Already known as a fine producer and remixer, Jamie xx - born plain Jamie Smith - has previously opted only to release occasional 12” singles rather than collecting together a full body of solo work. However, needing to clear the decks to allow his full focus to be on the forthcoming third album by The xx, ‘In Colour’ forms the necessary outlet.
Opting to stitch the songs together with various bits of background noise and chatter is a masterstroke, both providing the structure Smith clearly desired and cementing the atmosphere of a rather retro night out, with more than a gentle nod to the dance scenes of the Nineties. ‘In Colour’, with its title surely mocking the monochrome melancholia surrounding The xx’s two albums to date, is an infectious, insistent burst of melody.
The bar is set high by ‘Gosh’, built around a charmingly British sample of an MC proclaiming ‘oh my gosh’ before ascending on a keyboard line pulsing in euphoric fashion. Where the spaces in his band’s music can often sound claustrophobic, here they are hazy, optimistic pauses before the next high. And there are plenty of highs.
Bandmates Romy Madley Croft and Oliver Sim both put in appearances, the latter on the album’s midpoint ‘Stranger In A Room’. The track comes on like a manically sped up take on Nils Frahm’s ‘Says’, but is ultimately a little disappointing for being the only thing here that feels too much like his day job. It’s far from a criticism, but in the company it’s keeping, it does stand out a little. Compare it to ‘Loud Places’, upon which Madley Croft guests, and the difference is stark. Smith shamelessly inserts a sample from Idris Muhammad’s ‘Could Heaven Ever Be Like This’ as its chorus and offers up the early hours comedown track of the summer.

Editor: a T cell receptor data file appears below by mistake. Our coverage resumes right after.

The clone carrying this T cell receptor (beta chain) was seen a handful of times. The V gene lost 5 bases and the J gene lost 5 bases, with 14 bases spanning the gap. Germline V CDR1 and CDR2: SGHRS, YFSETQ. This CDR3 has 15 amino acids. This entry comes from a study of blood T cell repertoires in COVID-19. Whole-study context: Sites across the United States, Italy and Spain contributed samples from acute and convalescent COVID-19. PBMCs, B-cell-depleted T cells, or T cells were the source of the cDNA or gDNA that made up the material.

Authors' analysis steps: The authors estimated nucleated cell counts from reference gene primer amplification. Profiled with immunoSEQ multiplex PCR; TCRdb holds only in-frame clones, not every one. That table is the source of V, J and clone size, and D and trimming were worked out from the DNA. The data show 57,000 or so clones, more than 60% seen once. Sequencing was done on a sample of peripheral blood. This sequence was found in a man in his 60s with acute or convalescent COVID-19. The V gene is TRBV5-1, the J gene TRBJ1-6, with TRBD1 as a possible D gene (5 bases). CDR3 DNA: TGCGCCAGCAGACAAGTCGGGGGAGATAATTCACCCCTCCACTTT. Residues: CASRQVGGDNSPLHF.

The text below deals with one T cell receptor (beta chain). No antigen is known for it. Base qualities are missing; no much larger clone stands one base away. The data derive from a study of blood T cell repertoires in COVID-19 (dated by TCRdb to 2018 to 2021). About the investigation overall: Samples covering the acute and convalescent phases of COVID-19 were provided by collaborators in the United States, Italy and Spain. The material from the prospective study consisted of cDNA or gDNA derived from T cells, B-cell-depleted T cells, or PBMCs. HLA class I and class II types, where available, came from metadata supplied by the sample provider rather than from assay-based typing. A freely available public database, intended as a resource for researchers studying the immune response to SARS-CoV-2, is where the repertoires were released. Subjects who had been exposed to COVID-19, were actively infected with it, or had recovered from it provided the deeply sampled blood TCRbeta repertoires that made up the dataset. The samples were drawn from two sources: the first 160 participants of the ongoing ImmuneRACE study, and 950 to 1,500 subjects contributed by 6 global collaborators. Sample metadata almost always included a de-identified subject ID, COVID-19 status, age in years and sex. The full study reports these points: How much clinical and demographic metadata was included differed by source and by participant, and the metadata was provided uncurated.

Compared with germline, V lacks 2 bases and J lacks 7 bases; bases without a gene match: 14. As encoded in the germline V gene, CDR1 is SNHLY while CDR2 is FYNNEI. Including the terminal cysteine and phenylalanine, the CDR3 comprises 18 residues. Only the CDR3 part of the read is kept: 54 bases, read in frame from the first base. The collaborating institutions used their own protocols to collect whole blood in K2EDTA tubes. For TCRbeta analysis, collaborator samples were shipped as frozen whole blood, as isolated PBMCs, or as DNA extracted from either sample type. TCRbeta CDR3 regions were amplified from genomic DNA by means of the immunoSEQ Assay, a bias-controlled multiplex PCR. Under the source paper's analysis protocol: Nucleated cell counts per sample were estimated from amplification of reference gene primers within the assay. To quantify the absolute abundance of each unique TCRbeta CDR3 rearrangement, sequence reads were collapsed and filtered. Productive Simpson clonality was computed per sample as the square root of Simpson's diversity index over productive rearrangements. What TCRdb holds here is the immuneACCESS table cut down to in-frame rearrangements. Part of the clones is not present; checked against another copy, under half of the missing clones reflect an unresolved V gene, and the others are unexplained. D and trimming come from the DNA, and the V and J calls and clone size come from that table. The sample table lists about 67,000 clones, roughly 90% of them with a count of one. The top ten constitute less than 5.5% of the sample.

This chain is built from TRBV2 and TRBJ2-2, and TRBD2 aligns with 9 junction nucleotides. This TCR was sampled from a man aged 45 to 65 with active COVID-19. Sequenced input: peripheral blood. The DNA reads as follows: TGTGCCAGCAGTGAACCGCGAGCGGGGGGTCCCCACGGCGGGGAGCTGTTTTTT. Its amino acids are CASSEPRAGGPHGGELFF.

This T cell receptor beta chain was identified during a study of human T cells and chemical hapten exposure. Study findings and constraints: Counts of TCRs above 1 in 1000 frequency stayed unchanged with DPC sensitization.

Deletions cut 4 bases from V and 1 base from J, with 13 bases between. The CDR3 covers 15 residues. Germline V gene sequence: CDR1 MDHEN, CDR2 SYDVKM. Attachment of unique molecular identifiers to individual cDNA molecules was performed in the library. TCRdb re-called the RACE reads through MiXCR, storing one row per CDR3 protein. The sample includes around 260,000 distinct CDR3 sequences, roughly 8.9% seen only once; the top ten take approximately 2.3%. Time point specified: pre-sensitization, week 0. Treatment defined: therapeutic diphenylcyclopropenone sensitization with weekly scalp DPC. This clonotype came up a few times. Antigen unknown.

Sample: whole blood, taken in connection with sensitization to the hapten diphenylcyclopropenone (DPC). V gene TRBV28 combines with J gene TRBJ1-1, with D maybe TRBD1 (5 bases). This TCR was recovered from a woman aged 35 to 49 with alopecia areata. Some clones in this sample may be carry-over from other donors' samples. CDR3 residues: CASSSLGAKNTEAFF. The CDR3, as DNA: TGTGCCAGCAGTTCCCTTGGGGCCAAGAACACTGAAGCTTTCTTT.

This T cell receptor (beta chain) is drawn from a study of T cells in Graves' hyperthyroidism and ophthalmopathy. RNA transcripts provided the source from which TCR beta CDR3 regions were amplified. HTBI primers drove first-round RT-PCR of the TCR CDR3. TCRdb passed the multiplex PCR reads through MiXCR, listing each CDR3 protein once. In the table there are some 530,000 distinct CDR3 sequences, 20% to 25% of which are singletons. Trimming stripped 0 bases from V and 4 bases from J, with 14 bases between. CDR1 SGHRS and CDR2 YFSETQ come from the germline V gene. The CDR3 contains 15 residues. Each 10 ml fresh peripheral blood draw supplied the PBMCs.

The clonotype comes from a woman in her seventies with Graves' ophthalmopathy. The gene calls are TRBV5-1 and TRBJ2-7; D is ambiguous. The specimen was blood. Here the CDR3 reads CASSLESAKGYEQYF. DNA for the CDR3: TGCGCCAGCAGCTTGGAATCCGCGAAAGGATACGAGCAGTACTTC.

The chief delight of ‘In Colour’ is hearing various constituent parts that are already familiar and well liked repositioned, twisted and manipulated into something other. And, arguably, better. ‘I Know There’s Gonna Be Good Times’ is another corker, driven forward by a fizzing vocal duel between rapper Young Thug and Popcaan, a Jamaican dancehall star.
All of which is not to say that the record only stands tall with the help of its collaborators, important though they are. Indeed, ‘In Colour’ is built most significantly around Smith’s dextrous handling of his basslines, taking ‘Hold Tight’, the hands aloft ‘The Rest Is Noise’ and ‘Girl’ in wondrously deep directions. Even cavernous, disorienting bridging track ‘Just Saying’ manages to be noteworthy in less than ninety seconds.
So often the phrase ‘greater than the sum of its parts’ is used to describe a band and yet, on ‘In Colour’, Smith marks himself out as the part greater than the sum. Whether the forthcoming third album by The xx is similarly invigorated remains to be seen, but for the time being we have an emotive, emphatic and often joyous collection of music that plays equally for the head and the heart. A glorious, technicolour triumph.
Words: Gareth James
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